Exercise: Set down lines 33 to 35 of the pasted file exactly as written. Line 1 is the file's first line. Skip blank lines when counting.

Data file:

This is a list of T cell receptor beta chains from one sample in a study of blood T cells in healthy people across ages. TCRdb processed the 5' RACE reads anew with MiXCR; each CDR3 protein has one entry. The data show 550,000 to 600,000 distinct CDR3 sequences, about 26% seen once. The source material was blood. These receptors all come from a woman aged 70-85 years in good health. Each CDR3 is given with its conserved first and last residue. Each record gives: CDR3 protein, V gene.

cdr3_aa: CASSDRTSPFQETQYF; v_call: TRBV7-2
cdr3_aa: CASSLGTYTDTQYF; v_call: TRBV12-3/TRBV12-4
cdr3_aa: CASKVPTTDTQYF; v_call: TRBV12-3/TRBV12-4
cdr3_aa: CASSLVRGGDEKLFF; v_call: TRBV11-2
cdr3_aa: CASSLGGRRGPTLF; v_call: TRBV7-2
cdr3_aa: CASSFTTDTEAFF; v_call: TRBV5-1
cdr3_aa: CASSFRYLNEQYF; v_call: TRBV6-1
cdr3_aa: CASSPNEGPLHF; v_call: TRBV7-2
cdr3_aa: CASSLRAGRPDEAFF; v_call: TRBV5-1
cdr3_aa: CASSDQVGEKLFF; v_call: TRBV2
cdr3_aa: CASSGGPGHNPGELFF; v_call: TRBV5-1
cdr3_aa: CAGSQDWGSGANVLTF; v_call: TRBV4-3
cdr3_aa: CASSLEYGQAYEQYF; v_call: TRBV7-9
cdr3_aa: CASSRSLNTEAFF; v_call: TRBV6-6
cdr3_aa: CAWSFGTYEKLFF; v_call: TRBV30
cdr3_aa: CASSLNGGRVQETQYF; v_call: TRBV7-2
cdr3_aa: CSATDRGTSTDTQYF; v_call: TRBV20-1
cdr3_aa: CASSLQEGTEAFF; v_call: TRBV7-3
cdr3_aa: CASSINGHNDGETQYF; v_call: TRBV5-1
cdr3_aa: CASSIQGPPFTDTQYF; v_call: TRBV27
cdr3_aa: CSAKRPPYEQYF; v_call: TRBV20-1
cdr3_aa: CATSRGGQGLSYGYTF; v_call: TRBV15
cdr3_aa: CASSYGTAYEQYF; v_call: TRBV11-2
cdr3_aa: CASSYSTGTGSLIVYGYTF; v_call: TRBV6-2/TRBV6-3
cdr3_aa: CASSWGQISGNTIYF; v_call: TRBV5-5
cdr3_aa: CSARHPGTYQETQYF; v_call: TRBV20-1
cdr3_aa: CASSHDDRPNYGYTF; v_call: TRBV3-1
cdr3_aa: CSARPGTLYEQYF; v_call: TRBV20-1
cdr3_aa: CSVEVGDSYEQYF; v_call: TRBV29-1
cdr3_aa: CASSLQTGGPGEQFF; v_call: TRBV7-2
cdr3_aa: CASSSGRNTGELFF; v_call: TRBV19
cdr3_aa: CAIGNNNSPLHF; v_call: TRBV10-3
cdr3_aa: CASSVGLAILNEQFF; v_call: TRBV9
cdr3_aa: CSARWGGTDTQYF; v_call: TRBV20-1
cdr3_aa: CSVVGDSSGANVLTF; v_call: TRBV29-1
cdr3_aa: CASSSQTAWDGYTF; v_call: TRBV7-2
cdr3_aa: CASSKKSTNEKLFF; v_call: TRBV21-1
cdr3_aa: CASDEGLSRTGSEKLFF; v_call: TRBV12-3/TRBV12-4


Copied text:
cdr3_aa: CAIGNNNSPLHF; v_call: TRBV10-3
cdr3_aa: CASSVGLAILNEQFF; v_call: TRBV9
cdr3_aa: CSARWGGTDTQYF; v_call: TRBV20-1